“Lie down until the morning.” Ruth 3:13b (ESV)
You know that moment when one thing led to another, things were kind of a blur, and it all happened so fast?
Maybe there was an argument where you said something harsh “in the moment” instead of thinking through your response. Or perhaps you signed up for a volunteer position without fully evaluating the time commitment required.
Sometimes we say “yes” to something because at the time it seems like the only appropriate response to an on-the-spot request with those pleading puppy dog eyes asking for your help. However, “yes” and “no” are not the only conversational exits to weighty requests. Just because a situation is rapidly moving in one direction, our words don’t necessarily have to. What if we took our cues from the Old Testament character Boaz?
Boaz was a relative of Naomi and a “worthy man,” as Ruth 2:1 says. Naomi was Ruth’s mother-in-law, and Ruth was a beautiful widow who worked in Boaz’s fields collecting grain. Boaz looked out for Ruth, gave her food and made sure she had plenty of grain to take back to Naomi.
Then one night, Naomi suggested Ruth go lie down at Boaz’s feet. Ruth went to Boaz after he’d “eaten and drunk, and his heart was merry” (Ruth 3:7a, ESV).
Did you catch that? Boaz was alone with a single woman and already in a happy mood. Some things could have “happened so fast” in this situation. But they didn’t. Why not?
One reason may have been Boaz’s wise words. They were not the sweet nothings a man often uses to woo a lady, but the sensible actions of perception and patience.
Ruth wanted Boaz to redeem her by becoming her husband. However, Boaz had already researched the matter and knew he was not the first in line for this lovely lady. He said, “Yet there is a redeemer nearer than I. Remain tonight, and in the morning, if he will redeem you, good; let him do it. But if he is not willing to redeem you, then, as the Lord lives, I will redeem you. Lie down until the morning” (Ruth 3:12‒13, ESV).
Wasn’t that tender? I am so amazed at Boaz’s self-control, thoughtfulness, overall compassion and kindness. He didn’t micromanage. He didn’t jump the gun. He was considerate of others in the situation, and he wanted to do what was right. He practiced great restraint, not taking advantage of Ruth by doing something against God’s commands.
Boaz decided they all needed a bit of time to sort the situation out and so he urged, “Lie down until the morning.” Maybe (and perhaps it’s a bit far-fetched) this was the first biblical account of someone saying “Let me sleep on it.” (Hey, you never know.)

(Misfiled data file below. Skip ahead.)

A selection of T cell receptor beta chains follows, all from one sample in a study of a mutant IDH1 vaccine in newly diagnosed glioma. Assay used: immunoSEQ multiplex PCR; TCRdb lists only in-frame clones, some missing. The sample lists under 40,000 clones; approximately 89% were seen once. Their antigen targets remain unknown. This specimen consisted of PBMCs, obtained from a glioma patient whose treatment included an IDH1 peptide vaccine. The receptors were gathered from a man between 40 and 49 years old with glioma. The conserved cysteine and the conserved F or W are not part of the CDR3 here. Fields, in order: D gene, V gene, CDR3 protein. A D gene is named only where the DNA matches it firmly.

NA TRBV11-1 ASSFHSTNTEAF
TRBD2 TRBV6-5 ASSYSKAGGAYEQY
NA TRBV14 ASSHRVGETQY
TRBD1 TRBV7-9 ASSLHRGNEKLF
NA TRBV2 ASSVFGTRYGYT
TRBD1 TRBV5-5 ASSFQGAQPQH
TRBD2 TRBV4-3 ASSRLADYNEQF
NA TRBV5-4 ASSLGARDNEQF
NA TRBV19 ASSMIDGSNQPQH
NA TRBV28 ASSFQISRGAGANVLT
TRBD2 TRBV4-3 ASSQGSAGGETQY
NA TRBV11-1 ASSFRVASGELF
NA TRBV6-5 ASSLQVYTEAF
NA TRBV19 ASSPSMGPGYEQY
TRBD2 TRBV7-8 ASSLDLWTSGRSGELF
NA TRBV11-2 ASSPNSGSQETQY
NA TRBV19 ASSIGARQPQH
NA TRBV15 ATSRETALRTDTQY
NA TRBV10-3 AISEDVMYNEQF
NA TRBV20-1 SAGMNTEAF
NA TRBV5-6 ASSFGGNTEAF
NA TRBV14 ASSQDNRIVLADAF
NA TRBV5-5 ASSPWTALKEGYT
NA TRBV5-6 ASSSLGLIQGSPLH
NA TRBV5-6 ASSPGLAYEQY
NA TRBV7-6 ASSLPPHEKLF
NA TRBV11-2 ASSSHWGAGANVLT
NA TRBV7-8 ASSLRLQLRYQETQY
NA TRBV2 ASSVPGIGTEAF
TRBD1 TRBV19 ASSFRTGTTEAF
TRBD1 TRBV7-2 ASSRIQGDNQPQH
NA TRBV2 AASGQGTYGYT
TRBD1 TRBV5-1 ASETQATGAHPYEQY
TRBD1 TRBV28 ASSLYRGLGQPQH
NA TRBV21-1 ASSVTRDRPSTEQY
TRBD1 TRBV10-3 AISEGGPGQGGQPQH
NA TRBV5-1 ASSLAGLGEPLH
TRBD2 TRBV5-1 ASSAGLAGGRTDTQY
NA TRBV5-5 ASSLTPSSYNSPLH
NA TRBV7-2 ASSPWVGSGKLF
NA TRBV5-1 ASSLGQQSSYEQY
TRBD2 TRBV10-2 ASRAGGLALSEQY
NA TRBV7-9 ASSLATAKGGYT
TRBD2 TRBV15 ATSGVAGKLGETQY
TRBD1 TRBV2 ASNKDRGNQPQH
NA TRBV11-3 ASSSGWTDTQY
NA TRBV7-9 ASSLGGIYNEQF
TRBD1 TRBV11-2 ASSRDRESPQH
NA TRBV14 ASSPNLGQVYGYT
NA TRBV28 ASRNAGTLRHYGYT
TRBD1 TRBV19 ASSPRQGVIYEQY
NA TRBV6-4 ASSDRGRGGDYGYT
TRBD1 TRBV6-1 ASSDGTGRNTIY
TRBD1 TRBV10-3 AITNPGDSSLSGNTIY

By waiting until morning, Boaz was able to clearly and legally sort things out with the other man. He used his words wisely the next day, and in the end he was able to redeem and marry Ruth. Then, at the appropriate time, Ruth and Boaz were able to … well … have some horizontal fellowship as man and wife. And it did not happen too fast, or in a dishonoring way. It happened in a God’s-perfect-timing kind of way.
So the next time a situation seems to be escalating too fast for you to think and process clearly, stop. Be honest. Be kind, yet direct. Take time to consult God before responding to people. We can save ourselves a heap of heartache and regret if only we’d learn to lie down until the morning.
Dear heavenly Father, please help me weigh my words carefully. Allow me to have wise, tender and patient responses in situations that could easily escalate into sin. Please help me put into practice the art of speaking words that honor You at all times. In Jesus’ Name, Amen.
TRUTH FOR TODAY:
Proverbs 15:28, “The heart of the righteous ponders how to answer, but the mouth of the wicked pours out evil things.” (ESV)
For more encouragement to use your words wisely, pre-order Karen Ehman’s new devotional, Zip It! The Keep It Shut 40-Day Challenge. When you purchase it through Proverbs 31 Ministries, you’ll receive a bonus printable PDF of designed Scripture memory cards called Deeper by the Dozen: 12 Bible Passages to Deepen Your Walk with Christ.
Beginning this Wednesday, Karen will be leading a Facebook group for 40 days during Lent. However, instead of giving up chocolate or another much-loved treat, we will be giving up using our words wrongly. Daily encouragement, Facebook live videos, and group interaction will happen from March 1 through April 15 (with no interaction on Sundays). For details and to sign up, head to Karen’s blog.
REFLECT AND RESPOND:
Look up Proverbs 15:28, jot it down on a sticky note or notecard, then keep it in a place where you will see it before falling asleep at night. This will help you remember that not every response needs to happen in the heat of the moment. Words can wait until morning. Decisions can wait until morning. Commitments can wait until they’ve been properly evaluated and prayed over.
© 2017 by Karen Ehman. All rights reserved.